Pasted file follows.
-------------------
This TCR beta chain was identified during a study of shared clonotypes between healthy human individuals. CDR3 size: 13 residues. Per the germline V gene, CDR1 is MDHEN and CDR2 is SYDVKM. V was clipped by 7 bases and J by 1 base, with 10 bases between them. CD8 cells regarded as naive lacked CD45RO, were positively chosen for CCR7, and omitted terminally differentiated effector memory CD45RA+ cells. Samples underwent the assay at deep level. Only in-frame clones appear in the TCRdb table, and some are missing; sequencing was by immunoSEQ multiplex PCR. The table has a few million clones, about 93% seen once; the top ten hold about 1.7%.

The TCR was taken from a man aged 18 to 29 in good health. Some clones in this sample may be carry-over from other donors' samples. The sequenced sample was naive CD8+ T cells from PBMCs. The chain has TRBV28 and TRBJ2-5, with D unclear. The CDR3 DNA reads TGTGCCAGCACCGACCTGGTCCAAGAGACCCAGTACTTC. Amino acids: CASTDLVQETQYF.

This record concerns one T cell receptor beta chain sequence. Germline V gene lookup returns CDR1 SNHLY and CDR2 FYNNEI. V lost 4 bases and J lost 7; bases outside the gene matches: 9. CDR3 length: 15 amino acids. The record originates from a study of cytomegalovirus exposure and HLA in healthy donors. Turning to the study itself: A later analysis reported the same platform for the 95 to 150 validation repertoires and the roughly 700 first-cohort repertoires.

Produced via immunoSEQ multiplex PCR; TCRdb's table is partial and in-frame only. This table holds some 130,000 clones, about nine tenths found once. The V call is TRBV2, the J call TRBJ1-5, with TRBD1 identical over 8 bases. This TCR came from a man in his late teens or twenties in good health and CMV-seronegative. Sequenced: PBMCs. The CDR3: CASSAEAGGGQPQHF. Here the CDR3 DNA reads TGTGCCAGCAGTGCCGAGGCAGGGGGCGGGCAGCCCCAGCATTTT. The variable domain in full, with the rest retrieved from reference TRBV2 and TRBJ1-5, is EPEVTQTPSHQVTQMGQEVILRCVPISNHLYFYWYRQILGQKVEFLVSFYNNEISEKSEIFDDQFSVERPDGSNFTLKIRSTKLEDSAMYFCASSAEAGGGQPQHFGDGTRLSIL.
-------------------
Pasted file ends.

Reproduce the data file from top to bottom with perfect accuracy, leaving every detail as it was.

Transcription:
This TCR beta chain was identified during a study of shared clonotypes between healthy human individuals. CDR3 size: 13 residues. Per the germline V gene, CDR1 is MDHEN and CDR2 is SYDVKM. V was clipped by 7 bases and J by 1 base, with 10 bases between them. CD8 cells regarded as naive lacked CD45RO, were positively chosen for CCR7, and omitted terminally differentiated effector memory CD45RA+ cells. Samples underwent the assay at deep level. Only in-frame clones appear in the TCRdb table, and some are missing; sequencing was by immunoSEQ multiplex PCR. The table has a few million clones, about 93% seen once; the top ten hold about 1.7%.

The TCR was taken from a man aged 18 to 29 in good health. Some clones in this sample may be carry-over from other donors' samples. The sequenced sample was naive CD8+ T cells from PBMCs. The chain has TRBV28 and TRBJ2-5, with D unclear. The CDR3 DNA reads TGTGCCAGCACCGACCTGGTCCAAGAGACCCAGTACTTC. Amino acids: CASTDLVQETQYF.

This record concerns one T cell receptor beta chain sequence. Germline V gene lookup returns CDR1 SNHLY and CDR2 FYNNEI. V lost 4 bases and J lost 7; bases outside the gene matches: 9. CDR3 length: 15 amino acids. The record originates from a study of cytomegalovirus exposure and HLA in healthy donors. Turning to the study itself: A later analysis reported the same platform for the 95 to 150 validation repertoires and the roughly 700 first-cohort repertoires.

Produced via immunoSEQ multiplex PCR; TCRdb's table is partial and in-frame only. This table holds some 130,000 clones, about nine tenths found once. The V call is TRBV2, the J call TRBJ1-5, with TRBD1 identical over 8 bases. This TCR came from a man in his late teens or twenties in good health and CMV-seronegative. Sequenced: PBMCs. The CDR3: CASSAEAGGGQPQHF. Here the CDR3 DNA reads TGTGCCAGCAGTGCCGAGGCAGGGGGCGGGCAGCCCCAGCATTTT. The variable domain in full, with the rest retrieved from reference TRBV2 and TRBJ1-5, is EPEVTQTPSHQVTQMGQEVILRCVPISNHLYFYWYRQILGQKVEFLVSFYNNEISEKSEIFDDQFSVERPDGSNFTLKIRSTKLEDSAMYFCASSAEAGGGQPQHFGDGTRLSIL.